“The average individual, in order to maintain good health and keep his emotional balance, must have some release for the energies which find no expression in his every day work,” explained the writer of the report. “Recreation provides this release.”
The report is Recreation in South Dakota, published by the state in 1936. More and more I’m convinced that whereas people used to define themselves according to their work, they are coming now to define themselves by what they do for fun. It may be that today, to be a plainsperson is to partake of the recreations characteristic to the region.
Which raises the obvious question, What do we do for fun and renewal around here? Lately I’ve had opportunity to explore the question in historical documents of South Dakota.
In the 1930s officials took stock of what the state had to offer along these lines. There was a distinct urban bias to their inquiry. “It is generally conceded [by them, I suppose] that small towns and villages everywhere are usually lacking in healthy, constructive recreational activities,” they said at the outset.
Ninety percent of towns, however, had baseball diamonds. And you know, on the nights when the signboards on the main drag said there was baseball, there was BASEBALL, not just a bunch of guys lobbing softballs.
Swimming pools were present in 25 percent of towns and had been “gaining in favor rapidly in the past few years,” the researchers said. “Even many of the smaller towns now boast of pools that rival, and in many instances surpass, the pools of larger towns nearby.” So whereas the great spate of swimming pool-building was a generation away, the roots of prairie pool culture go back, surprisingly, to the Great Depression.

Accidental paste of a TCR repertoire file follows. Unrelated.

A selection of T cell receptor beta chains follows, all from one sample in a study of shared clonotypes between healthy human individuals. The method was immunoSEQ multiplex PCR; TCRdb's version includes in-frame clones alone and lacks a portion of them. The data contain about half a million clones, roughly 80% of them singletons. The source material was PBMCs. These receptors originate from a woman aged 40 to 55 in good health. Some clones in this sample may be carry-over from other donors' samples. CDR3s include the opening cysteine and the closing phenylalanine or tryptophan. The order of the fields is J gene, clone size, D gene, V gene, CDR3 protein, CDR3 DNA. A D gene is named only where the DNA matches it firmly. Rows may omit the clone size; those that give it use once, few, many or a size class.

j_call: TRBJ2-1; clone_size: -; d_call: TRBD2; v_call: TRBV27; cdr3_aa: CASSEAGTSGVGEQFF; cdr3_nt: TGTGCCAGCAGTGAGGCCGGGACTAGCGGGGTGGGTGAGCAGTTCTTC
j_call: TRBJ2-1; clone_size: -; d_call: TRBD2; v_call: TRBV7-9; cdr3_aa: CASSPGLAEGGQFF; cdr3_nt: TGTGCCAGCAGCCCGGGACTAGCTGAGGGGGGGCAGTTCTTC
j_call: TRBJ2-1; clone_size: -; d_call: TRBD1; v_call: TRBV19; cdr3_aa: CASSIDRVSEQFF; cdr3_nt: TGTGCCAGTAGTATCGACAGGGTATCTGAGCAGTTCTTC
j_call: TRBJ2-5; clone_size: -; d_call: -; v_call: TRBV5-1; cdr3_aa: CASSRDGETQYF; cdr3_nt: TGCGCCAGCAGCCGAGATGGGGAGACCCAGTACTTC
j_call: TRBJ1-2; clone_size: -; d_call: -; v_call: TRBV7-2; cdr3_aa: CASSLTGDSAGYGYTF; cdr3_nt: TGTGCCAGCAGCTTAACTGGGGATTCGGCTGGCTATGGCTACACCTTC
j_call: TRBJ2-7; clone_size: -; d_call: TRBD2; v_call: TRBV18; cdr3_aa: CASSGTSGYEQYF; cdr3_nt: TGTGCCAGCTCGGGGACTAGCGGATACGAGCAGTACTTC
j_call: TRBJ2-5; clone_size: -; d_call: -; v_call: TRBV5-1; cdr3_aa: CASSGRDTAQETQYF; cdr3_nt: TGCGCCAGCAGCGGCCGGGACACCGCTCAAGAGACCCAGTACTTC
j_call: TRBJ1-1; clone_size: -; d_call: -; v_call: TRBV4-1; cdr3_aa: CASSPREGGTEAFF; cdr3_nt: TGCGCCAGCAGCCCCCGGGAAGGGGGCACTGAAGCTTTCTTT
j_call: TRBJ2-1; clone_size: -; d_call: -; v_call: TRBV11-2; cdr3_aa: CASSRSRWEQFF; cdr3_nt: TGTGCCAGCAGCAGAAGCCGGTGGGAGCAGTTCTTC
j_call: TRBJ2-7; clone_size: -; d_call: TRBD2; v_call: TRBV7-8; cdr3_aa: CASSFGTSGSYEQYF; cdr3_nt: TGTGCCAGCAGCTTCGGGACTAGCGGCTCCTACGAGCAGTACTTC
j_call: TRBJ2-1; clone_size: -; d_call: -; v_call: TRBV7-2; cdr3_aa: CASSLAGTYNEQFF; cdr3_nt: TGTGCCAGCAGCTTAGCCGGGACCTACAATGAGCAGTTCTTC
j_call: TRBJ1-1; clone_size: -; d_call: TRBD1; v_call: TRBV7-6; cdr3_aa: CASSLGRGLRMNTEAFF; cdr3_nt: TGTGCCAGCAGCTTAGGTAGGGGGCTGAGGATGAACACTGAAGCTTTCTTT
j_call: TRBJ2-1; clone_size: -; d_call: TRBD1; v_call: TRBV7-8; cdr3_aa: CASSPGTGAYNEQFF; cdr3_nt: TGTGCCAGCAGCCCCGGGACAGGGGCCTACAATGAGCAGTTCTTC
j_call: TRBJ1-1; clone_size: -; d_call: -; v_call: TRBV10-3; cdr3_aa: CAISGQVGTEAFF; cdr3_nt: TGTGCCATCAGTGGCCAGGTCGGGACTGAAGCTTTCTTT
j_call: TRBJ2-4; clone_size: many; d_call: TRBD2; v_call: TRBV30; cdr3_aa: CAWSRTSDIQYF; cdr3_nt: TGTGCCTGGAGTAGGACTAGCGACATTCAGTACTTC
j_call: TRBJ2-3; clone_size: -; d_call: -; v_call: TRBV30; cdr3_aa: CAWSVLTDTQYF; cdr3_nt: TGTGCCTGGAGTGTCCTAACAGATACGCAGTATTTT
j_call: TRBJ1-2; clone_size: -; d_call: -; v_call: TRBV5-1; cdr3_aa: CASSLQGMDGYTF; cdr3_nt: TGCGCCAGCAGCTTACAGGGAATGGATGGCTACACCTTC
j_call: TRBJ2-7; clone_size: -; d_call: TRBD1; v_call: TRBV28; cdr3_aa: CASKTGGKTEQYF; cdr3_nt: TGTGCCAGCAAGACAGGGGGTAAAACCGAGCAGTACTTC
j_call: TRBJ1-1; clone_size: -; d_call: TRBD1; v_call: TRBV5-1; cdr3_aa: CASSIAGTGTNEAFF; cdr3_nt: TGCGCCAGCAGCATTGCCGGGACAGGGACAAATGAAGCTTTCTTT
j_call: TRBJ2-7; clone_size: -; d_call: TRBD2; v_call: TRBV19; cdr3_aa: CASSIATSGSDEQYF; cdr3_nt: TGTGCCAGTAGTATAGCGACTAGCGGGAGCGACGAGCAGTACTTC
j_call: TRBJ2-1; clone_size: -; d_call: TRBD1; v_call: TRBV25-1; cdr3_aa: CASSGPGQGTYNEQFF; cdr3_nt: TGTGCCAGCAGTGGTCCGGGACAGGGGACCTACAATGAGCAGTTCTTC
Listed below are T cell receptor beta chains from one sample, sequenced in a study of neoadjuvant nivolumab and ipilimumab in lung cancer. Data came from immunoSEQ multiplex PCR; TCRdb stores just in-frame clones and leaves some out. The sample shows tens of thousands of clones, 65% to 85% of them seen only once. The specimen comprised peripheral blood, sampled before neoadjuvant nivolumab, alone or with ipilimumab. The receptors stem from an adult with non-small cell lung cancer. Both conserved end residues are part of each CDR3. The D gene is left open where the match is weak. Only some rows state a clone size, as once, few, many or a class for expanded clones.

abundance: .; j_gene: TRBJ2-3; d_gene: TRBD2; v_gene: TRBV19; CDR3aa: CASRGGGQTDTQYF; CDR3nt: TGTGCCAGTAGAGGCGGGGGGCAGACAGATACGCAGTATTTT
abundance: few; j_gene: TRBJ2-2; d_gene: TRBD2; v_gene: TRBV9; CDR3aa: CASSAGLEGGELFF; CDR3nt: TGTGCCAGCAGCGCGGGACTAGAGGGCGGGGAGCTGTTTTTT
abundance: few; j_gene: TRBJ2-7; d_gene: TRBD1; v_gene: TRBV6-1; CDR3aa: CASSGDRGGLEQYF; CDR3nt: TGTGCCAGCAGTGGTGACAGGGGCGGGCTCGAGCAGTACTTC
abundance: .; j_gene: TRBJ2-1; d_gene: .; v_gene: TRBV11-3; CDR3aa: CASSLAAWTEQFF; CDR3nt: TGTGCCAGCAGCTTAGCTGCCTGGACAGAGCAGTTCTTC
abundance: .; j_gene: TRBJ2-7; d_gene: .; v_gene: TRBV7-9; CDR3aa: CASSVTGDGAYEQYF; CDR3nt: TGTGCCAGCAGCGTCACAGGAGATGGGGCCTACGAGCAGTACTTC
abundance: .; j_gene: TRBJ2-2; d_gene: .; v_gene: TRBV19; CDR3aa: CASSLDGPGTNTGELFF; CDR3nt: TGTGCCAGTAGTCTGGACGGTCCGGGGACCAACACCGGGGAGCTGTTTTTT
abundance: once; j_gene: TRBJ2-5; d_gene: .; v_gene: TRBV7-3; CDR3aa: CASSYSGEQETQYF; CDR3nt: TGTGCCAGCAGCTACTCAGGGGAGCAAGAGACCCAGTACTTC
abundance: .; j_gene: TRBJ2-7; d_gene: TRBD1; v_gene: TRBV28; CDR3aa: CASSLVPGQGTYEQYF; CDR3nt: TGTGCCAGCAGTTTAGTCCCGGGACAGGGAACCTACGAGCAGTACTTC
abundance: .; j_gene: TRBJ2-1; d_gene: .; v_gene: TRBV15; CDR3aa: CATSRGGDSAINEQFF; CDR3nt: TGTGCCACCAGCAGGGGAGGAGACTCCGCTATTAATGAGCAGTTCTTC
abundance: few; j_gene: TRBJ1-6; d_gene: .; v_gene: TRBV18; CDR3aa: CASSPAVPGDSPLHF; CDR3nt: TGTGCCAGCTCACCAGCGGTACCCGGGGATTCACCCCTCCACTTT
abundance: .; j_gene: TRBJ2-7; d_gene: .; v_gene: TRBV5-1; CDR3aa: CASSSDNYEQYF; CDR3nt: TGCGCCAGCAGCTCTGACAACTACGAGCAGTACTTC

Fishing, the authors noted, was poor on account of long-term drought, but hunting was coming on. Hunters accustomed to the wealth of game of all kinds on the plains today have no recollection of the poverty of game in the early years of the twentieth century. Large game had been essentially eradicated; the abundant prairie chicken populations associated with early settlement, too, were gone.
Pheasants, however, were increasing in the 1930s, to the extent that farmers complained of crop damage. Such complaints were offset first by the convenience of being able to bag a pheasant for supper with ease, the more so by the revenue brought by hunters pursuing “a pheasant population that is unrivaled by any state in the union.”
Here’s something striking I noticed about this early report on prairie recreation: it is concerned mainly with what men and boys might do. The assumption is that men have the hard jobs and thus need recreation. (You may have noted the masculine possessive pronouns in my first quoted sentence above.)
Another notable omission is discussion of what farmers might do for recreation. This is the urban bias again, the assumption that farmers are leading simple lives and don’t need to blow off steam the way townspeople do.
The world of play on the plains at this time was categorically different than that today—two ways in particular. First, mobility was limited. Sure, most families had autos, and Sunday drives were fine, but people didn’t often drive long distances just for recreation.
Second, opportunities for outdoor recreation—and I know this is counter-intuitive—were sparse relative to today. The construction of the great lakes of the upper Missouri are just the most spectacular example of the efflorescence of recreational opportunities that took place in the second half of the century.
As for how we have learned to play in more recent years—that’s another column.